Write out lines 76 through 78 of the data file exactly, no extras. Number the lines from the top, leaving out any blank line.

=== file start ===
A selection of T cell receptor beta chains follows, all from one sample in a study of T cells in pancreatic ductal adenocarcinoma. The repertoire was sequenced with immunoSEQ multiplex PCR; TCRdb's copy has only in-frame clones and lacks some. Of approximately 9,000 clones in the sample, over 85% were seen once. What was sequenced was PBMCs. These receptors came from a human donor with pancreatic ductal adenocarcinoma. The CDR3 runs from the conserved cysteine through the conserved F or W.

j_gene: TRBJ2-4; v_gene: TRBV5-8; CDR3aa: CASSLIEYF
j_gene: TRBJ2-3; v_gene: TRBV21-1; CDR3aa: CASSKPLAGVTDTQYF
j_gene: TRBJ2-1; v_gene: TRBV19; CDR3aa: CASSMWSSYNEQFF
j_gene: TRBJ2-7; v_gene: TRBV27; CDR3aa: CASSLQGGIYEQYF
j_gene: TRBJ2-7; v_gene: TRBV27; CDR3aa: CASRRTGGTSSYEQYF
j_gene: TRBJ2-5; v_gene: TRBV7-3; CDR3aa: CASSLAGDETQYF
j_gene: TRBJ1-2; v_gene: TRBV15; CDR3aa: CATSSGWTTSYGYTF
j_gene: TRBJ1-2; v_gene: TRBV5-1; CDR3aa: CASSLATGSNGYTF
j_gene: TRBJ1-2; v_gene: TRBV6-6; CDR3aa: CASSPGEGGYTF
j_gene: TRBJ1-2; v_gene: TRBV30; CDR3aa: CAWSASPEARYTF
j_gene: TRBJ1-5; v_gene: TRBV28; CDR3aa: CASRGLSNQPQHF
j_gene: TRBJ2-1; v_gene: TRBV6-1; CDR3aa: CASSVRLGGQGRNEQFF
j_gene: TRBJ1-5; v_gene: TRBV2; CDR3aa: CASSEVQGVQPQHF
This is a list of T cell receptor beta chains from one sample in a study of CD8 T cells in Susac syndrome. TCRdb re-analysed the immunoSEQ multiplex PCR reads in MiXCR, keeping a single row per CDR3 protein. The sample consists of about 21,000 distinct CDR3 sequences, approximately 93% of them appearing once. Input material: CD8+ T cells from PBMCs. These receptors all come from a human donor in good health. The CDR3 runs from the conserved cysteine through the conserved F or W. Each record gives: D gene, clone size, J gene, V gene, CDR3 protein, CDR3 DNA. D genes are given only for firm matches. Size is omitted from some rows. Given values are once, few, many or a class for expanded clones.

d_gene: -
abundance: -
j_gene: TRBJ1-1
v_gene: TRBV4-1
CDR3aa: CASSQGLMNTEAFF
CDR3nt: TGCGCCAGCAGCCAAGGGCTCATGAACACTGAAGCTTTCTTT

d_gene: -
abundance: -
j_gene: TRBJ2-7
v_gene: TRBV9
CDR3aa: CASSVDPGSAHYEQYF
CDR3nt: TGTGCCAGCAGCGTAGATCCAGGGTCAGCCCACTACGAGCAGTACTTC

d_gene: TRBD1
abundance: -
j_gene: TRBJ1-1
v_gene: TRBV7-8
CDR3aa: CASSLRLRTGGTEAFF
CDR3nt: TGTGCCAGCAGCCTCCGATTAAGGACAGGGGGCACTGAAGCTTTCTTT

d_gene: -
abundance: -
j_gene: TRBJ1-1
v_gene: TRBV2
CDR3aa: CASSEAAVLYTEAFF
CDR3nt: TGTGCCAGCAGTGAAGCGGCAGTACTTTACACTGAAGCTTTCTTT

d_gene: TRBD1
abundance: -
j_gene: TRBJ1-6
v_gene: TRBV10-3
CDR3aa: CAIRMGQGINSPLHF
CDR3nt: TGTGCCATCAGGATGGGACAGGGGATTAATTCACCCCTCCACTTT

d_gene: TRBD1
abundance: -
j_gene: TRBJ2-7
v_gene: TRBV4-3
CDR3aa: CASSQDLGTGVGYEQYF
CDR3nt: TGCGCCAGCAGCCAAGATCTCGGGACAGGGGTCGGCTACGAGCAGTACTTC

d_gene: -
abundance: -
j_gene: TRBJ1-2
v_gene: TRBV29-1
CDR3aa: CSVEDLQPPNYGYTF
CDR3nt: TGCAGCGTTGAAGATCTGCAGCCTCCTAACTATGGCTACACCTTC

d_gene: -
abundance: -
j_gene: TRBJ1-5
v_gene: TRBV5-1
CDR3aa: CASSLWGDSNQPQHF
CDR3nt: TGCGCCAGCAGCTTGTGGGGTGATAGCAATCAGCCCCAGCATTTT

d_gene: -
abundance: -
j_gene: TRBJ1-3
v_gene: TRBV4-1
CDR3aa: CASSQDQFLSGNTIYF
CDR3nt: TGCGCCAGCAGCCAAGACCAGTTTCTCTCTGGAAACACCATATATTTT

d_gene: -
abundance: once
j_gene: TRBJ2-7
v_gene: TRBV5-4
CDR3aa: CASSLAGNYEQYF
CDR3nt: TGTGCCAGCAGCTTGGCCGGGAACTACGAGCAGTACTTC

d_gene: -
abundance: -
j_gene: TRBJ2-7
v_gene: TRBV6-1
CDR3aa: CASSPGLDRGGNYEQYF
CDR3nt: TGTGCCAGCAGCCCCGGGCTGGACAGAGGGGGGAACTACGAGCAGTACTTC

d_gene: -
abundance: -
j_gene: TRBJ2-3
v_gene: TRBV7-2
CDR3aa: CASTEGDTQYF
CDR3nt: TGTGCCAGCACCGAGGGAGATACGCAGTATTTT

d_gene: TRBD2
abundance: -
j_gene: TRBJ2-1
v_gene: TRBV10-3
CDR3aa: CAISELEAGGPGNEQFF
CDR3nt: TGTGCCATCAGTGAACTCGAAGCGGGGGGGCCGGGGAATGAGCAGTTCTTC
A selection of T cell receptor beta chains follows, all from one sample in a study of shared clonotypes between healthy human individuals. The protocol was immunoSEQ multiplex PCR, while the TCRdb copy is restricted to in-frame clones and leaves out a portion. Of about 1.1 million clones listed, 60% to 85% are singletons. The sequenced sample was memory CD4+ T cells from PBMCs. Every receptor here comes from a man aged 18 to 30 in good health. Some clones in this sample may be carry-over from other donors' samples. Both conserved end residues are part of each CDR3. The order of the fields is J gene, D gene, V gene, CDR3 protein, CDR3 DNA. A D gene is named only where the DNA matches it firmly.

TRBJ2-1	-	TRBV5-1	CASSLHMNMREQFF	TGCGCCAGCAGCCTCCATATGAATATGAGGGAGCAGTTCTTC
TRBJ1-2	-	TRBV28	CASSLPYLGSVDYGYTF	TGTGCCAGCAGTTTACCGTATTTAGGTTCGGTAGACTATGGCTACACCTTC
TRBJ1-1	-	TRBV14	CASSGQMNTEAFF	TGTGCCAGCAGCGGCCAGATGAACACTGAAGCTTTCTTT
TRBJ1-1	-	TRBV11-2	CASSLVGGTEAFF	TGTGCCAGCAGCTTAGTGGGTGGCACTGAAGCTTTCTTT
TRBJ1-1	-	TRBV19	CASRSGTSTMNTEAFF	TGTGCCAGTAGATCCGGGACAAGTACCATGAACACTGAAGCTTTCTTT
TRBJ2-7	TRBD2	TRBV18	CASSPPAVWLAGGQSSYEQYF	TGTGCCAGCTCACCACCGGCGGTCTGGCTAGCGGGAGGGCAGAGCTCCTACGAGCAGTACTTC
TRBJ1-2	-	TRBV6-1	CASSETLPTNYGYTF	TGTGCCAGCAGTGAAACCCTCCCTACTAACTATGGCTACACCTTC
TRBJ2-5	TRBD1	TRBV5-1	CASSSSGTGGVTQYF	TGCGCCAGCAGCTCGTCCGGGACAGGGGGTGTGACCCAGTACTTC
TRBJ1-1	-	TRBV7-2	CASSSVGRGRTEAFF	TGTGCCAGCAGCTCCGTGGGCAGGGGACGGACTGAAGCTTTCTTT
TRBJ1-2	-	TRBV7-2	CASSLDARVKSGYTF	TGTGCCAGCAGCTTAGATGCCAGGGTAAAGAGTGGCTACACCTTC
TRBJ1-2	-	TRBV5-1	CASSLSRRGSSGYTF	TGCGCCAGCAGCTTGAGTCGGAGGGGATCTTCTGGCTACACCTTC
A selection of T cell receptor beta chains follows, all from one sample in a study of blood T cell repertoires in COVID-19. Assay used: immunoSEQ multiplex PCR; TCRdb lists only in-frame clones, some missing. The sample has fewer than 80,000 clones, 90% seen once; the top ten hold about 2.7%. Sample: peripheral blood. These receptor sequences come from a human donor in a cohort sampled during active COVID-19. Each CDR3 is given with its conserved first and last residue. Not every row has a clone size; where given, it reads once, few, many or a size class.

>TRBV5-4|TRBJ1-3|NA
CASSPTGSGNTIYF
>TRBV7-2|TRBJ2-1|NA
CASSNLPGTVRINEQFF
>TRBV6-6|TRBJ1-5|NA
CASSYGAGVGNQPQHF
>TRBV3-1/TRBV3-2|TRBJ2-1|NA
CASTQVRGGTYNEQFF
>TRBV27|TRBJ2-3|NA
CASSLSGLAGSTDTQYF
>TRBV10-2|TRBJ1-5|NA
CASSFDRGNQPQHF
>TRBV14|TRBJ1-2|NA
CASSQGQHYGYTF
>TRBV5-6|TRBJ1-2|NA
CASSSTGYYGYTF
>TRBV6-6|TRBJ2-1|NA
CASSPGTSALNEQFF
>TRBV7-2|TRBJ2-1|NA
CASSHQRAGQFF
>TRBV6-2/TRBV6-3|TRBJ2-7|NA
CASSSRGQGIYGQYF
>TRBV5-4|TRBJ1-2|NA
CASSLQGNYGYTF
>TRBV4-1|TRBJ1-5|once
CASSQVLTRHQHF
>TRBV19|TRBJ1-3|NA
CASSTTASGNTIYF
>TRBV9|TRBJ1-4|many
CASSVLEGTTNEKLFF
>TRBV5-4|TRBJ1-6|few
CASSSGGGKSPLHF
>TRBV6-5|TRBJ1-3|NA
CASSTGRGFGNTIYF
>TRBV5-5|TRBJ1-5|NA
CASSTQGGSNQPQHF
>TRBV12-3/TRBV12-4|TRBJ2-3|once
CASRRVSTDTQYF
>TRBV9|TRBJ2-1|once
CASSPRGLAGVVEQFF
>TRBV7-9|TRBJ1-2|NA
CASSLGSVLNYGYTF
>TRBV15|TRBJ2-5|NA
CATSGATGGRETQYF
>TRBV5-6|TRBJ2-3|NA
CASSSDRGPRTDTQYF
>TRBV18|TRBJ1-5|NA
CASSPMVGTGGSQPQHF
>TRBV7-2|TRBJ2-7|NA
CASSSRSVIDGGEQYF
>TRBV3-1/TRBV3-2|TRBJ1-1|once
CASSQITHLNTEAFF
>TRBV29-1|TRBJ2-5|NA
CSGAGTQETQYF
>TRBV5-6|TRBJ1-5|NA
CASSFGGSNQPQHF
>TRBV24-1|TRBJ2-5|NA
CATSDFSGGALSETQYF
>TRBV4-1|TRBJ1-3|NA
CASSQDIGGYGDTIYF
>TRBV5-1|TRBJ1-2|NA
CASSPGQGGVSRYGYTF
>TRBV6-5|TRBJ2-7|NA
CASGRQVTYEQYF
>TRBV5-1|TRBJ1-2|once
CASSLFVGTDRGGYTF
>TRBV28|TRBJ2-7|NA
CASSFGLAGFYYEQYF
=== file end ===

d_gene: -
abundance: -
j_gene: TRBJ2-7